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This Week in Politics: Trump vs. DeSantis heats up and the clock is ticking for TikTok

A recap of political happenings this week in the Tampa Bay area.

ST. PETERSBURG, Florida — This week in politics, while the country is waiting to see if former President Donald Trump will be indicted by a New York grand jury, the former president is gearing up for a rally in Waco, Texas.

Trump is making his third bid for the White House and the campaign stop comes as the speculation about a Republican nomination race between him and Florida Governor Ron DeSantis heats up.

In an exclusive interview on Piers Morgan Uncensored last night, Gov. DeSantis added a little fuel to the fire, taking a tougher stance on Russia and Putin and beginning to outline differences between him and former President Trump, specifically when it comes to character and leadership styles.

“The way we run the government I think is no daily drama, focus on the big picture and put points on the board,” DeSantis said.

In the interview, DeSantis also said he thinks he can beat President Joe Biden in 2024, but did not yet say he is running.

Over the last several months DeSantis has built a national brand, as many Republicans have pointed to him as a potential 2024 presidential candidate. While he has not declared his candidacy yet, he’s done a lot of things that you’d expect of one.

He’s released a book on his “blueprint” for America, given speeches in states across the country and is making stops in early-voting states like Iowa and New Hampshire.   

The top dog in the race for the 2024 Republican nomination thinks DeSantis is running against him. Trump leveled a verbal attack on his Truth Social app, calling DeSantis an “average governor for a Republican," writing “we don't want Ron as our president.” He also took shots at his record on COVID, crime and education.

"Florida has been successful for many years long before I put Ron there...it’s amazing what ocean and sunshine will do!" Trump added.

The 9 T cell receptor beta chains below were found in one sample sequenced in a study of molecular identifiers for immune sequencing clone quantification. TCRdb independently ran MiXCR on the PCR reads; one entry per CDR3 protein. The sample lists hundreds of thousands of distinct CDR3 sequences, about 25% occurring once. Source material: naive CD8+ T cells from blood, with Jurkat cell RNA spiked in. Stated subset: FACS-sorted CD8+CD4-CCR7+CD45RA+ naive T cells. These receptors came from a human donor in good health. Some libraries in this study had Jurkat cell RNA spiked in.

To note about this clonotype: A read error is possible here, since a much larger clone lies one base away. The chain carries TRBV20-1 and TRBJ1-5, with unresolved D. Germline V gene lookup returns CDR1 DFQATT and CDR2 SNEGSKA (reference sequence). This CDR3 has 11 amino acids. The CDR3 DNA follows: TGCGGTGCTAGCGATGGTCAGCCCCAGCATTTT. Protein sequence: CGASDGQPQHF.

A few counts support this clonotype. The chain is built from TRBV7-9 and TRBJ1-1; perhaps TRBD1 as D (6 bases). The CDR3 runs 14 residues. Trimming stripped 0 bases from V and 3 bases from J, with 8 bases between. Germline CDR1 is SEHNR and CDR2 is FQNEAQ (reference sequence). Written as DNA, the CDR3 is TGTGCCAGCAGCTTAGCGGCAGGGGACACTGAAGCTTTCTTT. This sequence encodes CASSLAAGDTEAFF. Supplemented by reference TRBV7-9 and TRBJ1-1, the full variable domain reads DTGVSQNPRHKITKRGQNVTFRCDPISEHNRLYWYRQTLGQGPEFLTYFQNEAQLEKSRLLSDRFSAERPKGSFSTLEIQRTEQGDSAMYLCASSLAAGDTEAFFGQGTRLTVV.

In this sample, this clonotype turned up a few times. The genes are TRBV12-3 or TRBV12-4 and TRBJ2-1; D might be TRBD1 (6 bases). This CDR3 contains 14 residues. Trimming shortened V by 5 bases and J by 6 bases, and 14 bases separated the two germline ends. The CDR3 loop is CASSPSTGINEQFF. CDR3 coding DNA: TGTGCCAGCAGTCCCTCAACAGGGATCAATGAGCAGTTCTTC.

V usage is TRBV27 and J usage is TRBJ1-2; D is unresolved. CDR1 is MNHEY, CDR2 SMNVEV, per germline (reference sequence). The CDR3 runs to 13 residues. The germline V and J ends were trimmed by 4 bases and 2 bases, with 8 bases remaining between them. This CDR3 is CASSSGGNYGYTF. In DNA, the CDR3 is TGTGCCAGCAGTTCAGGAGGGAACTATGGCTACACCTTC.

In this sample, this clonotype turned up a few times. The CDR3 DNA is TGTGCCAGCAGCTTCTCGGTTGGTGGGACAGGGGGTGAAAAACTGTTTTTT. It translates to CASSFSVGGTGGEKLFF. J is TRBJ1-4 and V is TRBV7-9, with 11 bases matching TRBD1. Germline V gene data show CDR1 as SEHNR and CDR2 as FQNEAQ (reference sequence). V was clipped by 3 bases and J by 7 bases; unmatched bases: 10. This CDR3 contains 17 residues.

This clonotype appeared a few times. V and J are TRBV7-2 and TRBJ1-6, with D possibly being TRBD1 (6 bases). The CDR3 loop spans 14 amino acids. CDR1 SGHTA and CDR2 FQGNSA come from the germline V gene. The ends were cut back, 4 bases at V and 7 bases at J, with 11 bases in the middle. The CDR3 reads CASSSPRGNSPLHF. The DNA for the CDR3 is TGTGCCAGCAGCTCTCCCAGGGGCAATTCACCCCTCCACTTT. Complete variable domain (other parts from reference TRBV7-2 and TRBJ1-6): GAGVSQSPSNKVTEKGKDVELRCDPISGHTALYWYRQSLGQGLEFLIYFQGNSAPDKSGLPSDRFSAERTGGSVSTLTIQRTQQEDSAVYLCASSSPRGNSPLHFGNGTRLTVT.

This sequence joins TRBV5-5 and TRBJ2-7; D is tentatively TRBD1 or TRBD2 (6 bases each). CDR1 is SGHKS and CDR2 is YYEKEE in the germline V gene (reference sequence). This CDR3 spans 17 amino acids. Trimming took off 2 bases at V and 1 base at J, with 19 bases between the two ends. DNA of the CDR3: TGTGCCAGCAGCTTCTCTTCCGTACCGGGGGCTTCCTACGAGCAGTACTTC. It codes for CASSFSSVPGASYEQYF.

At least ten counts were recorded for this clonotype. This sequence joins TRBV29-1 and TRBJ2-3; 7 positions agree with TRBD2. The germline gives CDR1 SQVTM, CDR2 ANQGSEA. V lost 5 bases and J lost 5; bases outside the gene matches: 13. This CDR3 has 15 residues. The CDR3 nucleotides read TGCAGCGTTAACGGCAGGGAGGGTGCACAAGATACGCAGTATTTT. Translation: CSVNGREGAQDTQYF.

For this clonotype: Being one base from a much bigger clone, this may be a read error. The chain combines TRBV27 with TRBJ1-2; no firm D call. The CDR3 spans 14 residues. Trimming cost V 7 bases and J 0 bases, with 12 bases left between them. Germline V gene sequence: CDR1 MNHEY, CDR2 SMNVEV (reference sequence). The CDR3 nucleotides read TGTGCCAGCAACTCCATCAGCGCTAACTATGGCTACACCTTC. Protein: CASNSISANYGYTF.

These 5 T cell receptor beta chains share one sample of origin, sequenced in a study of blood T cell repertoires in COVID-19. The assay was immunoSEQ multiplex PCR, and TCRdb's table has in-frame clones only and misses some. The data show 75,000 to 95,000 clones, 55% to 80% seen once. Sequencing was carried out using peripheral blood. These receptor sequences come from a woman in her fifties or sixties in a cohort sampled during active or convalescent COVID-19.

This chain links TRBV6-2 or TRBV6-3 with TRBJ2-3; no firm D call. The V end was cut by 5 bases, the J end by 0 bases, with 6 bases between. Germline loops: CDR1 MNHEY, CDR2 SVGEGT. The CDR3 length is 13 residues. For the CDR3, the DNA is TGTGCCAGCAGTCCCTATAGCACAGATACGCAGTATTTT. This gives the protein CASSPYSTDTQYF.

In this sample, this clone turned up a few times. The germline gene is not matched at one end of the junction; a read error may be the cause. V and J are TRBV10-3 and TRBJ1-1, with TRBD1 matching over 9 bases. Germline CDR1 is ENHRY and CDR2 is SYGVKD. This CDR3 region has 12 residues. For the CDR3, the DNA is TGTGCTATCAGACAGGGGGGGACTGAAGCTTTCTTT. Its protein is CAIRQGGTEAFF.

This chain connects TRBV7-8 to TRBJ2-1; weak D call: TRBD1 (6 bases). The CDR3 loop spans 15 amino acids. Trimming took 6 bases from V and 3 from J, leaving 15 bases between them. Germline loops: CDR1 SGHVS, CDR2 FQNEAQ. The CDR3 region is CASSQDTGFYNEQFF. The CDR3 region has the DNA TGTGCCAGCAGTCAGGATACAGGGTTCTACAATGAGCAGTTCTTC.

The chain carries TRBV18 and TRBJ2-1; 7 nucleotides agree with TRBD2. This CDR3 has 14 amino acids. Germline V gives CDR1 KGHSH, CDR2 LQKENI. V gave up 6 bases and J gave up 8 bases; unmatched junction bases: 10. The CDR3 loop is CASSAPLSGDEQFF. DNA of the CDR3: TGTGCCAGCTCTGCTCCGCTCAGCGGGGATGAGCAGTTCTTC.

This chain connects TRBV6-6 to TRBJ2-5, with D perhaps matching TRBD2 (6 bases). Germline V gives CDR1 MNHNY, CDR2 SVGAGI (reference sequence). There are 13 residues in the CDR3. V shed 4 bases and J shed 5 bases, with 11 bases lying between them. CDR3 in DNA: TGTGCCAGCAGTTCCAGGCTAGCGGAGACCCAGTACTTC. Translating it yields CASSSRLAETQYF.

We're just getting started.

As this race is taking shape, Trump and former UN Ambassador Nikki Haley are at the top of the list on the Republican side.

DeSantis says his focus right now is on the ongoing Florida legislative session.

The Republican supermajority in each chamber is working to pass several things on the governor’s agenda — on Thursday the state Senate approved a bill to expand Florida’s school voucher program.

State lawmakers are also considering a proposed “Digital Bill of Rights,” which includes banning TikTok from government devices and through internet services at colleges, and public schools.

It also aims to protect personal data and as the governor's office puts it, protect Floridians from big tech surveillance.

We talked with a cybersecurity expert who says there's definitely a need for further protection and overall awareness about cybersecurity and the risks that are out there.

“What I would hope is that when the legislature finalizes what the Bill of Rights actually looks like, and then they implement it, they implement it in a way that's going to benefit everybody,” cybersecurity expert Keyaan Williams said. “One of the reasons that I like cybersecurity is because it's apolitical. It doesn't care about race, or religion, or gender or anything else,” Williams added.

Williams works with local students and businesses to educate them on cybersecurity risks.

“I think it would be wise and advantageous for Florida to have strong protections similar to what they have in Massachusetts and Virginia, and California because again, it's a great state, lots of people, but those people are at risk and we need them to be protected from their personal information as well as from the cybersecurity threats,” Williams explained.

“It's less about stopping people from entertainment and more about facilitating and entertainment in a way that brings no harm to the state or its policymaking, or anything else. That's of importance.”

The discussion in Florida comes as nearly half of U.S. states have moved to ban the app on state devices in some capacity.

The CEO of TikTok testified in front of Congress for the first time this week, as concerns over national security and the company's ties to China take center stage.

Congress is considering a bill that would outright ban the app’s use.

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